Long before they began filling arenas around the world and became Bonnaroos unofficial signature act, My Morning Jacket were tearing up clubs around their hometown of Louisville, Kentucky. On May 31st, they return home to perform a sold-out show at the Palace Theatre, which will be streamed live in a YouTube webcast directed by acclaimed filmmaker Todd Haynes as the latest edition of Unstaged: An Original Series from American Express. Launched in the summer of last year, Unstaged is a fascinating, unprecedented use of media that does well the bridge the ever-shrinking gap between fan and artist. Pairing some of the worlds finest directors (David Lynch, Spike Lee and Terry Gilliam) with several of the most consistently intriguing live acts around (Arcade Fire, the Roots and Duran Duran) and streaming the result, live, to audiences around the world is one of the most compelling artistic developments online since, well, ever.
Its interesting to note, though, the details of each Unstaged event. Arcade Fire, who hail from Montreal, Quebec, chose New York Citys storied Madison Square Garden as the home for their big night, while Duran Duran picked one of Los Angeles best kept secrets, the dazzling Mayan Theatre, as their venue of choice. The fellows behind My Morning Jackets opted to keep things close to home, at their native Louisville venue, the sparkling, legendary Palace Theatre. Who doesnt love hometown shows? When asked in a recent interview with CoS as to why he and the band picked Louisville, bassist Tom Blankenship cited the rare opportunity to play a record release show in their hometown, and more importantly, a certain magic thats about in the city. Watching the new documentary One Big Holiday, its not much of a stretch to see, and indeed, feel that very magic.
Shot as part of the forthcoming Circuital deluxe boxset by director/producer team Michael Feld and Christopher Guetig, One Big Holiday is an impacting work that touches on the symbiotic love affair between My Morning Jacket and their beloved hometown, following the acclaimed five-piece band in the week leading up to a sold-out show at the KFC Yum! Center in downtown Louisville. Remarks from all five members of the band are interspersed with footage of rehearsals with the Louisville Youth Orchestra (as the two parties prepare for their big night), a chat with local up-and-comers Wax Fang, who My Morning Jacket personally selected, and dialogue with various other Louisville community members.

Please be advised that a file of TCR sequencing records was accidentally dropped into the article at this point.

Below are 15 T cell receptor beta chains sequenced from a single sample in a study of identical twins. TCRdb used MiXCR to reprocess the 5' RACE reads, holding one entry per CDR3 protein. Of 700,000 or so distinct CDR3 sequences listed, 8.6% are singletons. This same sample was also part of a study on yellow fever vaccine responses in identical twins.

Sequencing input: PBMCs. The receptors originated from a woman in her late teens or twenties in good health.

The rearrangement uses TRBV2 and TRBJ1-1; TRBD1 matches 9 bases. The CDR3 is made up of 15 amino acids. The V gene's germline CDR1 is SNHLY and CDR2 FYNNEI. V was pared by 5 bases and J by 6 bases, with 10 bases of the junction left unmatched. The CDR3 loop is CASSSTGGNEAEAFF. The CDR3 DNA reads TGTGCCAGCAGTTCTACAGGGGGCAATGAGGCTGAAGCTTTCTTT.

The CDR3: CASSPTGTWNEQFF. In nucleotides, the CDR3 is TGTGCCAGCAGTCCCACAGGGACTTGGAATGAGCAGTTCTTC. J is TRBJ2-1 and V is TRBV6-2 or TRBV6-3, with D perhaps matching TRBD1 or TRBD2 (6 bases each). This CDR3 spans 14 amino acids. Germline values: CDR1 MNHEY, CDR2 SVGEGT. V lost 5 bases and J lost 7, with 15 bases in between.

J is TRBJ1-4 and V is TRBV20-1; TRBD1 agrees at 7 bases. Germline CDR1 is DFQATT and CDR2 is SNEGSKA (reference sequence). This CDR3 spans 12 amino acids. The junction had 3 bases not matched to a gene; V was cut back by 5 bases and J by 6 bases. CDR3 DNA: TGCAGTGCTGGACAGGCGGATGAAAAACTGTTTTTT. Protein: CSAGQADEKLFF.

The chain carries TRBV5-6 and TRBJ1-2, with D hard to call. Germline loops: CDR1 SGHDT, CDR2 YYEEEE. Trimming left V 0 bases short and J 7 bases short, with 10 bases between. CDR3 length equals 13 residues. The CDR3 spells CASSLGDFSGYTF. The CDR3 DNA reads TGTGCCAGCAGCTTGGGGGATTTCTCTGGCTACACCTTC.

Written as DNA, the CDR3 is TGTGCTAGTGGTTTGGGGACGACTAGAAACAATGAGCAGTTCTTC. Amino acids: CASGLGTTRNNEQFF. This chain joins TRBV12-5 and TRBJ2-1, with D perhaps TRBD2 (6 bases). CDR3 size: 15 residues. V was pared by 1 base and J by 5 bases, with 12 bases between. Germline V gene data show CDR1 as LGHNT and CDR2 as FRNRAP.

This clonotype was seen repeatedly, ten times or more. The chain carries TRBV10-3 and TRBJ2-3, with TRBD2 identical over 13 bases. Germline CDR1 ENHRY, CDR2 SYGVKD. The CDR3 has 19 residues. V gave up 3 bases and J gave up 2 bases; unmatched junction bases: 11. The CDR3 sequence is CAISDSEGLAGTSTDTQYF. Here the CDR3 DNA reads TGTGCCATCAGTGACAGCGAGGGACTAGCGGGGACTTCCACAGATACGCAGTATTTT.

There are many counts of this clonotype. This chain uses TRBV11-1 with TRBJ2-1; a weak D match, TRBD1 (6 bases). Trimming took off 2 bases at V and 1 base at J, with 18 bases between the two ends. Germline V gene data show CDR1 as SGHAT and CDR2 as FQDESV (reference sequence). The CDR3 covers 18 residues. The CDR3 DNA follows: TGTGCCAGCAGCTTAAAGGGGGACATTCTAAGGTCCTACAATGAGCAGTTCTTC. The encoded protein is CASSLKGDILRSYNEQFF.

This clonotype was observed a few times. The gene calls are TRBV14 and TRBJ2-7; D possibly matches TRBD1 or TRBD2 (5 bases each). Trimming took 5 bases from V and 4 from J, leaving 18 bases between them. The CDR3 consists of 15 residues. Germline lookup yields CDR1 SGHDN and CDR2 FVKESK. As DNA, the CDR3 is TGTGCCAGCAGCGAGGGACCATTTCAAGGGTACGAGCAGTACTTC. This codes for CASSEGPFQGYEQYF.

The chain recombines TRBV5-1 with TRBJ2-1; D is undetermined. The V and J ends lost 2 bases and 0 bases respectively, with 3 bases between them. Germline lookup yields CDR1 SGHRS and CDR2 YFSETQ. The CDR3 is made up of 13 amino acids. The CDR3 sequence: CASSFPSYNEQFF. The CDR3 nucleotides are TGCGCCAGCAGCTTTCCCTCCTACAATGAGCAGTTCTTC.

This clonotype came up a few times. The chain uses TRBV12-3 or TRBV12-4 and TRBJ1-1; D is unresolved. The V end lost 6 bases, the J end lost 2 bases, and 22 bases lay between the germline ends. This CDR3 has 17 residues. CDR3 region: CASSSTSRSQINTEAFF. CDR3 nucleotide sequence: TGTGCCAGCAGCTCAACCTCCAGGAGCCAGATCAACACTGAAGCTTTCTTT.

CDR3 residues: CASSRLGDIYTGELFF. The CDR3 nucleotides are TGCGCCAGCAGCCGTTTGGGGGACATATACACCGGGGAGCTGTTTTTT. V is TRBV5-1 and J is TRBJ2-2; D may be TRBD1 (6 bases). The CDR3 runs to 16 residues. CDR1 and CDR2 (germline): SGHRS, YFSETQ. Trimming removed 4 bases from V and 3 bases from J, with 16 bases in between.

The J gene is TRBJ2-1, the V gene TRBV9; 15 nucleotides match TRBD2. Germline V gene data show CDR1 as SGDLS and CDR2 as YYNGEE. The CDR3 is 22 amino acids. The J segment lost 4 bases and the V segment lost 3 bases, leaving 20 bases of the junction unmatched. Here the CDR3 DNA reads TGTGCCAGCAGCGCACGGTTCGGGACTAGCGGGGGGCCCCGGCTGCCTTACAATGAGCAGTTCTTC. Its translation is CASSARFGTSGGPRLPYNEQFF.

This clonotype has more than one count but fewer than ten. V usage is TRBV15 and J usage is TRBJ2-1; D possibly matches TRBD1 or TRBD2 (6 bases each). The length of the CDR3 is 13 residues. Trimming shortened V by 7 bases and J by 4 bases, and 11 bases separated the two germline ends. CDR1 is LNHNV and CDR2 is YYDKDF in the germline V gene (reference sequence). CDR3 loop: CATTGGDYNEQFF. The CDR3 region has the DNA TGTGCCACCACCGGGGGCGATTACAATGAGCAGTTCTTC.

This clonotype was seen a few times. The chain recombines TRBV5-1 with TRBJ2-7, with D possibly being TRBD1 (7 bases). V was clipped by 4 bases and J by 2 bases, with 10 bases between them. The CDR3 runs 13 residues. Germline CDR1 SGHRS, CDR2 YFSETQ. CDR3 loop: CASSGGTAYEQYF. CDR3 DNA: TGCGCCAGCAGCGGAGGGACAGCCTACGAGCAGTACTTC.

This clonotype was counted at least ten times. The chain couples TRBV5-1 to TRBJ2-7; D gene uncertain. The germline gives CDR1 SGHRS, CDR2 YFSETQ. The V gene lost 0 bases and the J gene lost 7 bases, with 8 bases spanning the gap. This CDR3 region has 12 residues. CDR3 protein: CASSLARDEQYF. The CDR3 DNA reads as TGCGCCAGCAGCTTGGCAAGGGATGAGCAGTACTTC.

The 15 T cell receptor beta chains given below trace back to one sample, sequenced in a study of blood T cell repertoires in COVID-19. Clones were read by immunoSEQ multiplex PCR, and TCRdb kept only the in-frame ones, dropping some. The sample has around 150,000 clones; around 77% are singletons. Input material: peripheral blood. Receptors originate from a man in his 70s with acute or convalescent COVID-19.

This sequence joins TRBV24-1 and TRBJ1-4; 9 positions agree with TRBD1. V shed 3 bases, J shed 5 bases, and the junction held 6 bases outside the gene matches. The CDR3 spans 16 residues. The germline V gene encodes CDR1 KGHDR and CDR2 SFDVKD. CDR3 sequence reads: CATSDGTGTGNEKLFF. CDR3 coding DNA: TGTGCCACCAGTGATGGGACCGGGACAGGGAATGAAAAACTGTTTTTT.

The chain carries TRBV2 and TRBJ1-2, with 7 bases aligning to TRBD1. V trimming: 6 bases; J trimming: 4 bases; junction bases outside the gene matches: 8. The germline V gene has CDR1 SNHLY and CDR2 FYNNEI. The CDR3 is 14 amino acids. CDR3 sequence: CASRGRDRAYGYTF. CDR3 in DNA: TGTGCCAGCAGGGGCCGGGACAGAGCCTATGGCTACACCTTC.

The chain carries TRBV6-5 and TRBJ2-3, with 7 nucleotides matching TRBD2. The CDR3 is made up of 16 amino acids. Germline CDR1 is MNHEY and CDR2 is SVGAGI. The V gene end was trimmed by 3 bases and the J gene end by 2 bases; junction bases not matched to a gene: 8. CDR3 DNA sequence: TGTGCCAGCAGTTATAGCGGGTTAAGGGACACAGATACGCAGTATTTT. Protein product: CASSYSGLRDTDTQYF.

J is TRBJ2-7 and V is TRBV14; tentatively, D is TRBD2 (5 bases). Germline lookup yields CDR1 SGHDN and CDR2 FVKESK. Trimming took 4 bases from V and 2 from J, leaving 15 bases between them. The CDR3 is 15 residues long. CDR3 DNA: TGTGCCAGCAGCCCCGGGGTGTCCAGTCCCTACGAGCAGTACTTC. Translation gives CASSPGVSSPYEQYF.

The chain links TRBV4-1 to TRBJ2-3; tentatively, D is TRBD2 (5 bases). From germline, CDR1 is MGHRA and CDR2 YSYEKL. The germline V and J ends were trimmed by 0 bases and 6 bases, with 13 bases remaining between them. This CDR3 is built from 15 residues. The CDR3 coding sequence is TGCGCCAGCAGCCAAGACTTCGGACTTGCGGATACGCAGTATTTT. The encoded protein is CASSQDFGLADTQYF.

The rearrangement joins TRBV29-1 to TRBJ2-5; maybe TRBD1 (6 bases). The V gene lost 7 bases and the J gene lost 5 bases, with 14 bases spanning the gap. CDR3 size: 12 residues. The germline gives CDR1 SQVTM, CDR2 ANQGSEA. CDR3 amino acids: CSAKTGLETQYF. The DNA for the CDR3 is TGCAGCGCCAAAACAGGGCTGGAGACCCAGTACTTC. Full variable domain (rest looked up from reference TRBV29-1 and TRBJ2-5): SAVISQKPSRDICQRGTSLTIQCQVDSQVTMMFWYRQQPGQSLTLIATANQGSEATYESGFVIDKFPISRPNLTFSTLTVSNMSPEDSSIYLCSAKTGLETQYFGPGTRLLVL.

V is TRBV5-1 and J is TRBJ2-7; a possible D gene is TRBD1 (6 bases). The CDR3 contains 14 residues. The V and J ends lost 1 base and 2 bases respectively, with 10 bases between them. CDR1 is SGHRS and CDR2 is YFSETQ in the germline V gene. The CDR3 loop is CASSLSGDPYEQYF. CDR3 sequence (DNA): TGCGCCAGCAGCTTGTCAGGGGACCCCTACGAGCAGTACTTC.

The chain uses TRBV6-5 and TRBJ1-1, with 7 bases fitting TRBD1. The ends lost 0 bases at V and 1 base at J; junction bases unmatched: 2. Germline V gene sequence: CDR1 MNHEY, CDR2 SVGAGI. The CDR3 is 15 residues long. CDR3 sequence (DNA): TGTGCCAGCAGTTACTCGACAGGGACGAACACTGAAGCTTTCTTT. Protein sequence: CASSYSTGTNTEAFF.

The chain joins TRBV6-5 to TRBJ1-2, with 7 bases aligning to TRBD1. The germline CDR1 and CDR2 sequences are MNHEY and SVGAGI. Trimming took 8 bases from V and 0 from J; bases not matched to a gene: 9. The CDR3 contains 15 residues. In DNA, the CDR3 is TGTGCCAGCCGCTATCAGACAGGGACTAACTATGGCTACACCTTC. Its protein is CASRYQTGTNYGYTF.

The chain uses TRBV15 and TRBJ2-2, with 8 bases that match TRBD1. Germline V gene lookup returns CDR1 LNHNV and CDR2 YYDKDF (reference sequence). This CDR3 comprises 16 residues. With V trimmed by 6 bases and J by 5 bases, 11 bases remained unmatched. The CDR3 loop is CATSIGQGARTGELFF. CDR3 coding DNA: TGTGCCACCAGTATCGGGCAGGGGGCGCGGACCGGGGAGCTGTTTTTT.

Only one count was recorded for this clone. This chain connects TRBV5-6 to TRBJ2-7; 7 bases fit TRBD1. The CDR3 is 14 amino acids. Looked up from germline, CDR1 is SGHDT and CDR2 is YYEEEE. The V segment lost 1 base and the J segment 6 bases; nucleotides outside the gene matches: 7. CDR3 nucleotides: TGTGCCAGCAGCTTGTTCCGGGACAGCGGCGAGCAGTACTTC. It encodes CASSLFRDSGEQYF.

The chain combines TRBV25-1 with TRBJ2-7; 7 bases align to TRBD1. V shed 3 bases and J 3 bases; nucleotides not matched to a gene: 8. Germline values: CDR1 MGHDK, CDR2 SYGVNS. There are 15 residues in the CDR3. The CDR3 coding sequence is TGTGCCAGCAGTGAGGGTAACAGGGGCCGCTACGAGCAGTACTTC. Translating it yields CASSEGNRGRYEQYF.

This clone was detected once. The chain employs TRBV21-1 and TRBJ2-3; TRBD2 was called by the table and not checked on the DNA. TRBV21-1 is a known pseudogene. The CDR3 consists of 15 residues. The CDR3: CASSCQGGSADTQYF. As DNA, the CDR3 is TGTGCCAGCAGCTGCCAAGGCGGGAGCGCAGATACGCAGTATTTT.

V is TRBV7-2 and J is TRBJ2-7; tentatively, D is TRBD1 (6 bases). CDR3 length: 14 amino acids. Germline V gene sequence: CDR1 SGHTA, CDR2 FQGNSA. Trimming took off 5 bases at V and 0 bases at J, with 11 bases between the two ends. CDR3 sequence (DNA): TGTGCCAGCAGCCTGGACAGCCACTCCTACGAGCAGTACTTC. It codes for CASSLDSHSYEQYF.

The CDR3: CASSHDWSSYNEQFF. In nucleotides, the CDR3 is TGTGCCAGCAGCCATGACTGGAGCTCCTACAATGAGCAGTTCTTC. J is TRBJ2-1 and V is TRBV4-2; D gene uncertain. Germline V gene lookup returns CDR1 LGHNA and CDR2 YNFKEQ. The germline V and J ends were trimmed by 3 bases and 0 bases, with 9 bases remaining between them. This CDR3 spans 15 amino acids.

Initially envisioned as a way to capture My Morning Jackets five-night stand at New Yorks Terminal 5, at which the band played an album each night, One Big Holiday took on a life of its own once Louisville native/former My Morning Jacket drummer/producer Christopher Guetig and director Michael Feld travelled back with the band to Louisville in October of last year. While many bands can claim a loyal following back home, itd be hard to top the love My Morning Jacket get on a local level. Everyone from John Timmons, owner of Ear X-Tacy Records, music hub and breeding ground for all things music in the Louisville scene, to the citys former mayor, Jerry Abramson, have nothing but high praises for the band. Even as Feld stated that the filmmakers aimed to not shoot just another movie that glorified the band in question (which he admitted was tough, as the Grammy-nominated act are his favorite band), its hard not to love My Morning Jacket by the time the credits roll. Everything from the markedly humble way each member of the band carries themselves to their wide-eyed adoration they have for their city and fans, you could be excused for forgetting that theyre one of the biggest bands in the country, just weeks away from releasing whats expected to be their second straight album to debut in the Billboard Top 10 and spending the summer headlining some of the worlds biggest festival stages.
Perhaps whats best about One Big Holiday is how universal its subject matter is. While Louisville certainly tempers the film (to be sure, its often one of the film’s main characters onto itself), the film could just have easily been any medium-sized city in the US. In a time when it seems nonsensical to think small, One Big Holiday portrays a tight-knit band whove succeeded on a major scale largely in part due to the support of a true, close-knit grassroots effort. Even as nearly every rock documentary that comes to mind seems to concern itself with primadonnas learning to work together again or some sort of comeback tale, One Big Holiday comes as a reminder that spirits are as high as ever in the world of music.